New York Knicks’ Immanuel Quickley shooting a jump shot while...

New York Knicks’ Immanuel Quickley shooting a jump shot while playing the Indiana Pacers in the first quarter at Madison Square Garden, Sunday, April 9, 2023. Credit: Newsday/J. Conrad Williams Jr.

The Knicks will head to Charleston, South Carolina, for training camp on Monday, a throwback to the days when the franchise was a contender every season, battling with Michael Jordan and Reggie Miller. Perhaps the return after nearly two decades provides a hint of the expectations that the Knicks bring with them this season, bringing back nearly the same team that reached the Eastern Conference semifinals in 2022-23.

The storylines of summer have mostly been answered with a shrug. The roster is nearly identical. The staff is back in place (other than the video assistant, who headed to Toronto and precipitated a lawsuit). But they don’t head back to work without some things to resolve. Here are five question marks surrounding the Knicks:

 

1. The Quickley problem

Immanuel Quickley thrived last season, finishing second in the balloting for Sixth Man of the Year and serving as a two-way spark for the team. Quickley is eligible for a contract extension until the day before the season begins, and the Knicks will have to decide whether to invest heavily while his value is at its highest or to hold out and let him become a restricted free agent next season. The Knicks have shown that they are not opposed to paying for bench help. They signed Josh Hart to a four-year, $81 million extension this summer.

 

2. Minutes police, take your positions

This isn’t as much about Tom Thibodeau pushing his players through big minutes as it is how he finds minutes for all of the players at his disposal. With the arrival of Donte DiVincenzo and the departure of Obi Toppin, ending that constant source of consternation among the fan base, Thibodeau has another perimeter piece to go with Jalen Brunson, RJ Barrett, Quentin Grimes, Hart and Quickley. Do the math and it’s hard to figure out how someone isn’t losing playing time.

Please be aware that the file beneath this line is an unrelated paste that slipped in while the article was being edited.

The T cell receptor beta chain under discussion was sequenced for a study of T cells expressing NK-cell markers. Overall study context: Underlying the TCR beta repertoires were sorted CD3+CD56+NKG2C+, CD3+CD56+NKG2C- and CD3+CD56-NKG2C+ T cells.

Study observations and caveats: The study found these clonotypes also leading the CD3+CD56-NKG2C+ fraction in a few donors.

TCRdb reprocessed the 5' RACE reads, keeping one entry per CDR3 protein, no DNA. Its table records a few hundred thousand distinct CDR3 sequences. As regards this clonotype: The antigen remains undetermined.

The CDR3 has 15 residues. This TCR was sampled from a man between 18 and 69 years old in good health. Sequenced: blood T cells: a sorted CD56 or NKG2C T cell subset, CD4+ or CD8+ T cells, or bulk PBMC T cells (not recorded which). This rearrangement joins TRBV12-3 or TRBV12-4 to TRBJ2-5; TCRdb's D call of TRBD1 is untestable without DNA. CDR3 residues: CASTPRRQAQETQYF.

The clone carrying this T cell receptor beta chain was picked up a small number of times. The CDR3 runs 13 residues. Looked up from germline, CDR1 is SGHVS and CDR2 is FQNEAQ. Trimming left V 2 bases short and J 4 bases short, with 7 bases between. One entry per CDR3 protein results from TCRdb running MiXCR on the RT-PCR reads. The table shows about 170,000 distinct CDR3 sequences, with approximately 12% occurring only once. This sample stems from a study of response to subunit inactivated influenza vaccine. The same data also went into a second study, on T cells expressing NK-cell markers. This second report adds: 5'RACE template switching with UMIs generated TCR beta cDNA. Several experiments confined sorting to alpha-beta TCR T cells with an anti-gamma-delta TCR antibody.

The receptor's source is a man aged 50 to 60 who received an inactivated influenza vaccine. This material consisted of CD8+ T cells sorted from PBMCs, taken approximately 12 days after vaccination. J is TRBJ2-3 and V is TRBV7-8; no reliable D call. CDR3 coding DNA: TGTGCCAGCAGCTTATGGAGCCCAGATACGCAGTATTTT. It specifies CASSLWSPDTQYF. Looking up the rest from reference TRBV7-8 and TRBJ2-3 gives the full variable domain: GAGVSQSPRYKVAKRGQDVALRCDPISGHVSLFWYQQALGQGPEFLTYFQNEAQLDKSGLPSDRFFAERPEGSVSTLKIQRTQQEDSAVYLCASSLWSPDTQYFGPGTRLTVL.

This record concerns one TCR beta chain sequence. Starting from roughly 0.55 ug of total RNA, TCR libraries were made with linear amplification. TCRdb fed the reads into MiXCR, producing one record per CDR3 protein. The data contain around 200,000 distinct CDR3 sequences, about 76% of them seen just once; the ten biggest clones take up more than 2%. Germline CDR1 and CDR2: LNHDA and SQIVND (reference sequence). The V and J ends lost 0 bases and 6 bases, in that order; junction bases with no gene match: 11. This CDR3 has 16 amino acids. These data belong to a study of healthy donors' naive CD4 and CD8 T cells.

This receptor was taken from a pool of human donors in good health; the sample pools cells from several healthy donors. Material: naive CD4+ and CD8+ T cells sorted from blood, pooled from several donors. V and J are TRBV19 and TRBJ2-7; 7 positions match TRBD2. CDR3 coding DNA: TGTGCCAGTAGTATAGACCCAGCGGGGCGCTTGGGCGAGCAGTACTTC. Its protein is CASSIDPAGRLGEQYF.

3. Speaking of playing time . . .

Evan Fournier would like to be included in the mix — or maybe even would prefer to be in some other team’s rotation. Fournier was certain that he wouldn’t be back for the final guaranteed year on his contract after he was nudged out of the rotation last season. He played the good soldier, and team sources indicated that he would be accommodated and released if the team could not work out a deal. But camp is starting and he’s still here. His contract remains a valuable chip, so until either the Knicks blink or they find a deal, he is stuck in career limbo.

 

4. Backup at the four

The Knicks will avoid some of the traffic problems of NYC by heading south for camp, but this backup is the one behind Julius Randle at power forward. In shedding Toppin, the Knicks gave up a 6-9 forward (not to mention leaping ability) and never added one this summer. Hart, at 6-4, took up some of the task last season. Barrett can provide minutes there, too, as the NBA veers away from power players at that position. Plus, Randle rarely sits anyway.

 

5. Are the Knicks actually calm?

While plenty of teams have been chaotic this summer, the Knicks didn’t have stars demanding trades or calling their executives liars. The team brings back nearly the same roster and the same staff. And with a year of experience in New York for Brunson, Grimes, Hart and company, they actually may benefit from continuity while teams around them try to acclimate to new coaches and new pieces.

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